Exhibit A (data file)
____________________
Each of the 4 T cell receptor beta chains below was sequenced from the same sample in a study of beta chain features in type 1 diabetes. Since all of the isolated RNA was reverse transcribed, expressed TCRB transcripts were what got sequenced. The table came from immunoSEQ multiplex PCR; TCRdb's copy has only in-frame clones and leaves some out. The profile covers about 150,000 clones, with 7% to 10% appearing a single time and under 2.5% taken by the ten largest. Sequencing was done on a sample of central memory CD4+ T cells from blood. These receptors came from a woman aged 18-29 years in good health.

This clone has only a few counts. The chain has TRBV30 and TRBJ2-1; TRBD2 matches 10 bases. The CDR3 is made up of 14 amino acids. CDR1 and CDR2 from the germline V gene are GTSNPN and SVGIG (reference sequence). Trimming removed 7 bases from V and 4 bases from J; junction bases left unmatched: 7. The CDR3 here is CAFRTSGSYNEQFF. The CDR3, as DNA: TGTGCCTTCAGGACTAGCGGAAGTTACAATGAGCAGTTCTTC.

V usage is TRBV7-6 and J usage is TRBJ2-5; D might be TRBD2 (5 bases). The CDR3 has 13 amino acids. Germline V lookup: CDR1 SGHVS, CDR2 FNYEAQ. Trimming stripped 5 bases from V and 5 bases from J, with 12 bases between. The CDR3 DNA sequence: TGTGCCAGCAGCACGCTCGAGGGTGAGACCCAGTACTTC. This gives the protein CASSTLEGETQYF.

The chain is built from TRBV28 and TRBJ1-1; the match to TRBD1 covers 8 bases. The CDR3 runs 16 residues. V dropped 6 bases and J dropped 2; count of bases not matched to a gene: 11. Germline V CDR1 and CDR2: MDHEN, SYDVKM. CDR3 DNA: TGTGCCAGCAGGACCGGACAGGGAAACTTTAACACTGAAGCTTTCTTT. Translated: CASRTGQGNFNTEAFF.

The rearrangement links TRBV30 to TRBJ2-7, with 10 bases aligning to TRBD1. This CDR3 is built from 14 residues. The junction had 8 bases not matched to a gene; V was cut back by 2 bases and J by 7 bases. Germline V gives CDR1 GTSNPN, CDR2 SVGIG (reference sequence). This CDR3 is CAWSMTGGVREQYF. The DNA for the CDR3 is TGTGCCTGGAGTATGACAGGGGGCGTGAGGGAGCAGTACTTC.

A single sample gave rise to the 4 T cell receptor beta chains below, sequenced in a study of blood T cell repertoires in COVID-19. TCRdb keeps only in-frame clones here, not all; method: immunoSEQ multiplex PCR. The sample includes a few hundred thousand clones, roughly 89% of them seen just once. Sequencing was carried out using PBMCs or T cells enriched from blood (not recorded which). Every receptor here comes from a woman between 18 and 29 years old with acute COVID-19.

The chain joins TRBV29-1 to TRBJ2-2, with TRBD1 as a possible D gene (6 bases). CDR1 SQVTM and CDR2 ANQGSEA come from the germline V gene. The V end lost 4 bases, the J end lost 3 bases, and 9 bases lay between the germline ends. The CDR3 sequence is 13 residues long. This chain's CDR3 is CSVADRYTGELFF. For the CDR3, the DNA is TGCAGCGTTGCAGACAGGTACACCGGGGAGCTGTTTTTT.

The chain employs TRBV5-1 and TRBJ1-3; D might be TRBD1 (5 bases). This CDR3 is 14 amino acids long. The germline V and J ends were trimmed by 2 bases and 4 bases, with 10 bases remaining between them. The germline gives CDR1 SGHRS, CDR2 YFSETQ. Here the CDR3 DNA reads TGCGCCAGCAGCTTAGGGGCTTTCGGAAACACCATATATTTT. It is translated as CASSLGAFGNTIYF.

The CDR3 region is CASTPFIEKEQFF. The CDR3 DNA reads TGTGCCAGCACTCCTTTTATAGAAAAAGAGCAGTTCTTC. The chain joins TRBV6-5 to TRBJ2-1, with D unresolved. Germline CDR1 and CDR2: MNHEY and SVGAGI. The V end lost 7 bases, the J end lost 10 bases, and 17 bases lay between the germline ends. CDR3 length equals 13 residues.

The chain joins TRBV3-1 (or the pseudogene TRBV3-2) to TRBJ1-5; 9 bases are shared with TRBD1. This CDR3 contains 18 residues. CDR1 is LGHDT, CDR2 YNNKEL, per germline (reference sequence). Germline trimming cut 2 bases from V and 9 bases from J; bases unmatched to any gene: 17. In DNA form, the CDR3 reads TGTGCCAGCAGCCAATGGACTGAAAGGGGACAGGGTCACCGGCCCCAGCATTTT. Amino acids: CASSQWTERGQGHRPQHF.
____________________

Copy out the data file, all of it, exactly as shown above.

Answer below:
Each of the 4 T cell receptor beta chains below was sequenced from the same sample in a study of beta chain features in type 1 diabetes. Since all of the isolated RNA was reverse transcribed, expressed TCRB transcripts were what got sequenced. The table came from immunoSEQ multiplex PCR; TCRdb's copy has only in-frame clones and leaves some out. The profile covers about 150,000 clones, with 7% to 10% appearing a single time and under 2.5% taken by the ten largest. Sequencing was done on a sample of central memory CD4+ T cells from blood. These receptors came from a woman aged 18-29 years in good health.

This clone has only a few counts. The chain has TRBV30 and TRBJ2-1; TRBD2 matches 10 bases. The CDR3 is made up of 14 amino acids. CDR1 and CDR2 from the germline V gene are GTSNPN and SVGIG (reference sequence). Trimming removed 7 bases from V and 4 bases from J; junction bases left unmatched: 7. The CDR3 here is CAFRTSGSYNEQFF. The CDR3, as DNA: TGTGCCTTCAGGACTAGCGGAAGTTACAATGAGCAGTTCTTC.

V usage is TRBV7-6 and J usage is TRBJ2-5; D might be TRBD2 (5 bases). The CDR3 has 13 amino acids. Germline V lookup: CDR1 SGHVS, CDR2 FNYEAQ. Trimming stripped 5 bases from V and 5 bases from J, with 12 bases between. The CDR3 DNA sequence: TGTGCCAGCAGCACGCTCGAGGGTGAGACCCAGTACTTC. This gives the protein CASSTLEGETQYF.

The chain is built from TRBV28 and TRBJ1-1; the match to TRBD1 covers 8 bases. The CDR3 runs 16 residues. V dropped 6 bases and J dropped 2; count of bases not matched to a gene: 11. Germline V CDR1 and CDR2: MDHEN, SYDVKM. CDR3 DNA: TGTGCCAGCAGGACCGGACAGGGAAACTTTAACACTGAAGCTTTCTTT. Translated: CASRTGQGNFNTEAFF.

The rearrangement links TRBV30 to TRBJ2-7, with 10 bases aligning to TRBD1. This CDR3 is built from 14 residues. The junction had 8 bases not matched to a gene; V was cut back by 2 bases and J by 7 bases. Germline V gives CDR1 GTSNPN, CDR2 SVGIG (reference sequence). This CDR3 is CAWSMTGGVREQYF. The DNA for the CDR3 is TGTGCCTGGAGTATGACAGGGGGCGTGAGGGAGCAGTACTTC.

A single sample gave rise to the 4 T cell receptor beta chains below, sequenced in a study of blood T cell repertoires in COVID-19. TCRdb keeps only in-frame clones here, not all; method: immunoSEQ multiplex PCR. The sample includes a few hundred thousand clones, roughly 89% of them seen just once. Sequencing was carried out using PBMCs or T cells enriched from blood (not recorded which). Every receptor here comes from a woman between 18 and 29 years old with acute COVID-19.

The chain joins TRBV29-1 to TRBJ2-2, with TRBD1 as a possible D gene (6 bases). CDR1 SQVTM and CDR2 ANQGSEA come from the germline V gene. The V end lost 4 bases, the J end lost 3 bases, and 9 bases lay between the germline ends. The CDR3 sequence is 13 residues long. This chain's CDR3 is CSVADRYTGELFF. For the CDR3, the DNA is TGCAGCGTTGCAGACAGGTACACCGGGGAGCTGTTTTTT.

The chain employs TRBV5-1 and TRBJ1-3; D might be TRBD1 (5 bases). This CDR3 is 14 amino acids long. The germline V and J ends were trimmed by 2 bases and 4 bases, with 10 bases remaining between them. The germline gives CDR1 SGHRS, CDR2 YFSETQ. Here the CDR3 DNA reads TGCGCCAGCAGCTTAGGGGCTTTCGGAAACACCATATATTTT. It is translated as CASSLGAFGNTIYF.

The CDR3 region is CASTPFIEKEQFF. The CDR3 DNA reads TGTGCCAGCACTCCTTTTATAGAAAAAGAGCAGTTCTTC. The chain joins TRBV6-5 to TRBJ2-1, with D unresolved. Germline CDR1 and CDR2: MNHEY and SVGAGI. The V end lost 7 bases, the J end lost 10 bases, and 17 bases lay between the germline ends. CDR3 length equals 13 residues.

The chain joins TRBV3-1 (or the pseudogene TRBV3-2) to TRBJ1-5; 9 bases are shared with TRBD1. This CDR3 contains 18 residues. CDR1 is LGHDT, CDR2 YNNKEL, per germline (reference sequence). Germline trimming cut 2 bases from V and 9 bases from J; bases unmatched to any gene: 17. In DNA form, the CDR3 reads TGTGCCAGCAGCCAATGGACTGAAAGGGGACAGGGTCACCGGCCCCAGCATTTT. Amino acids: CASSQWTERGQGHRPQHF.